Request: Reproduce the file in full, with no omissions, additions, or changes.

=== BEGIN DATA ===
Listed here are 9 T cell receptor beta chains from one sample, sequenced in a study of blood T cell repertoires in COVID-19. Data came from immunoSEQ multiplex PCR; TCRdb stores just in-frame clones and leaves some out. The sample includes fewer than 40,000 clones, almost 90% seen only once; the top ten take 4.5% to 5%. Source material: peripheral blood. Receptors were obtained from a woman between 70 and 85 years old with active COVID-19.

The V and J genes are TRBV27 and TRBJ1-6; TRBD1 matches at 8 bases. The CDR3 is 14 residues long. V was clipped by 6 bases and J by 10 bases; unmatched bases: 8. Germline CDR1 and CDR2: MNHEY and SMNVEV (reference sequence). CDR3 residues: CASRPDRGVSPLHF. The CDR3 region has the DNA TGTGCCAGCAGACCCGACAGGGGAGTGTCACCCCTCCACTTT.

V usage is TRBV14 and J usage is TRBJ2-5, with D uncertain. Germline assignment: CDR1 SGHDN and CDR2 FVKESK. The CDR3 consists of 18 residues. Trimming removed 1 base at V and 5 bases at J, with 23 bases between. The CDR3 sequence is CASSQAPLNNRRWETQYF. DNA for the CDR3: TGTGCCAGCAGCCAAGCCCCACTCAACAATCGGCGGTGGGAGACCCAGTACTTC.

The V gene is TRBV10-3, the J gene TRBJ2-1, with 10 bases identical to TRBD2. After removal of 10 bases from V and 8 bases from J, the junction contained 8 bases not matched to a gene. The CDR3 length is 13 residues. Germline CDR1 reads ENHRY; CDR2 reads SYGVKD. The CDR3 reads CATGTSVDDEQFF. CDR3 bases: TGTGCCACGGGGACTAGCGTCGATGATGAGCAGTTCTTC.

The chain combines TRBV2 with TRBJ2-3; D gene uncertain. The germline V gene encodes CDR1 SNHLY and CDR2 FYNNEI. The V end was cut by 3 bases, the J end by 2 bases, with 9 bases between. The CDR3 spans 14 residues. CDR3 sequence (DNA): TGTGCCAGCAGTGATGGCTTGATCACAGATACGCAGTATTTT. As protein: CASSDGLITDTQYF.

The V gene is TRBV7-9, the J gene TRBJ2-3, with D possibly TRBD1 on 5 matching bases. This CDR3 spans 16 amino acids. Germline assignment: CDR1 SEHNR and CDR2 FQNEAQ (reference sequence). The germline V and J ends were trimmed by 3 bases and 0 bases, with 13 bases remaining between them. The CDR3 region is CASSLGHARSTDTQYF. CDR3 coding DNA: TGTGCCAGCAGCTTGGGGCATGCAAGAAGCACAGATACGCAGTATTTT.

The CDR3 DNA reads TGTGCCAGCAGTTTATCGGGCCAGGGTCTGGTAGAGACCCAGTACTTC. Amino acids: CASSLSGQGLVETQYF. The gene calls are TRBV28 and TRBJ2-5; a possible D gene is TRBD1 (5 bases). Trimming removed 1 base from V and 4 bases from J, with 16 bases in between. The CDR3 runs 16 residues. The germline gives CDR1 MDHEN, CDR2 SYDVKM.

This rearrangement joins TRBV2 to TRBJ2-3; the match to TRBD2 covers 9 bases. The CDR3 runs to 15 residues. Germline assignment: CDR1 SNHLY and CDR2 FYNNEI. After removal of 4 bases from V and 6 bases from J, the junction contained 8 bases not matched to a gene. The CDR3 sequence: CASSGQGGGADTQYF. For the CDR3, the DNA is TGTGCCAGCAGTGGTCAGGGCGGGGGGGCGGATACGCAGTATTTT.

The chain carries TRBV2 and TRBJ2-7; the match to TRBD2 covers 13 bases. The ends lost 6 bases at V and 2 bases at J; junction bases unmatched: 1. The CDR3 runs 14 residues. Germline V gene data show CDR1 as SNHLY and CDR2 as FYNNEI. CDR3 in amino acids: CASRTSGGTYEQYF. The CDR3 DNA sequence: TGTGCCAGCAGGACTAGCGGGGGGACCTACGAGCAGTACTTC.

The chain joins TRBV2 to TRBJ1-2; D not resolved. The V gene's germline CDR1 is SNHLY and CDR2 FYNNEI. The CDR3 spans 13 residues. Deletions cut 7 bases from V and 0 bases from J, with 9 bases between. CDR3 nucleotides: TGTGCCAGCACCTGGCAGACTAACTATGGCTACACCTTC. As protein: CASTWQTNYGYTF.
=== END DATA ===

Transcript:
Listed here are 9 T cell receptor beta chains from one sample, sequenced in a study of blood T cell repertoires in COVID-19. Data came from immunoSEQ multiplex PCR; TCRdb stores just in-frame clones and leaves some out. The sample includes fewer than 40,000 clones, almost 90% seen only once; the top ten take 4.5% to 5%. Source material: peripheral blood. Receptors were obtained from a woman between 70 and 85 years old with active COVID-19.

The V and J genes are TRBV27 and TRBJ1-6; TRBD1 matches at 8 bases. The CDR3 is 14 residues long. V was clipped by 6 bases and J by 10 bases; unmatched bases: 8. Germline CDR1 and CDR2: MNHEY and SMNVEV (reference sequence). CDR3 residues: CASRPDRGVSPLHF. The CDR3 region has the DNA TGTGCCAGCAGACCCGACAGGGGAGTGTCACCCCTCCACTTT.

V usage is TRBV14 and J usage is TRBJ2-5, with D uncertain. Germline assignment: CDR1 SGHDN and CDR2 FVKESK. The CDR3 consists of 18 residues. Trimming removed 1 base at V and 5 bases at J, with 23 bases between. The CDR3 sequence is CASSQAPLNNRRWETQYF. DNA for the CDR3: TGTGCCAGCAGCCAAGCCCCACTCAACAATCGGCGGTGGGAGACCCAGTACTTC.

The V gene is TRBV10-3, the J gene TRBJ2-1, with 10 bases identical to TRBD2. After removal of 10 bases from V and 8 bases from J, the junction contained 8 bases not matched to a gene. The CDR3 length is 13 residues. Germline CDR1 reads ENHRY; CDR2 reads SYGVKD. The CDR3 reads CATGTSVDDEQFF. CDR3 bases: TGTGCCACGGGGACTAGCGTCGATGATGAGCAGTTCTTC.

The chain combines TRBV2 with TRBJ2-3; D gene uncertain. The germline V gene encodes CDR1 SNHLY and CDR2 FYNNEI. The V end was cut by 3 bases, the J end by 2 bases, with 9 bases between. The CDR3 spans 14 residues. CDR3 sequence (DNA): TGTGCCAGCAGTGATGGCTTGATCACAGATACGCAGTATTTT. As protein: CASSDGLITDTQYF.

The V gene is TRBV7-9, the J gene TRBJ2-3, with D possibly TRBD1 on 5 matching bases. This CDR3 spans 16 amino acids. Germline assignment: CDR1 SEHNR and CDR2 FQNEAQ (reference sequence). The germline V and J ends were trimmed by 3 bases and 0 bases, with 13 bases remaining between them. The CDR3 region is CASSLGHARSTDTQYF. CDR3 coding DNA: TGTGCCAGCAGCTTGGGGCATGCAAGAAGCACAGATACGCAGTATTTT.

The CDR3 DNA reads TGTGCCAGCAGTTTATCGGGCCAGGGTCTGGTAGAGACCCAGTACTTC. Amino acids: CASSLSGQGLVETQYF. The gene calls are TRBV28 and TRBJ2-5; a possible D gene is TRBD1 (5 bases). Trimming removed 1 base from V and 4 bases from J, with 16 bases in between. The CDR3 runs 16 residues. The germline gives CDR1 MDHEN, CDR2 SYDVKM.

This rearrangement joins TRBV2 to TRBJ2-3; the match to TRBD2 covers 9 bases. The CDR3 runs to 15 residues. Germline assignment: CDR1 SNHLY and CDR2 FYNNEI. After removal of 4 bases from V and 6 bases from J, the junction contained 8 bases not matched to a gene. The CDR3 sequence: CASSGQGGGADTQYF. For the CDR3, the DNA is TGTGCCAGCAGTGGTCAGGGCGGGGGGGCGGATACGCAGTATTTT.

The chain carries TRBV2 and TRBJ2-7; the match to TRBD2 covers 13 bases. The ends lost 6 bases at V and 2 bases at J; junction bases unmatched: 1. The CDR3 runs 14 residues. Germline V gene data show CDR1 as SNHLY and CDR2 as FYNNEI. CDR3 in amino acids: CASRTSGGTYEQYF. The CDR3 DNA sequence: TGTGCCAGCAGGACTAGCGGGGGGACCTACGAGCAGTACTTC.

The chain joins TRBV2 to TRBJ1-2; D not resolved. The V gene's germline CDR1 is SNHLY and CDR2 FYNNEI. The CDR3 spans 13 residues. Deletions cut 7 bases from V and 0 bases from J, with 9 bases between. CDR3 nucleotides: TGTGCCAGCACCTGGCAGACTAACTATGGCTACACCTTC. As protein: CASTWQTNYGYTF.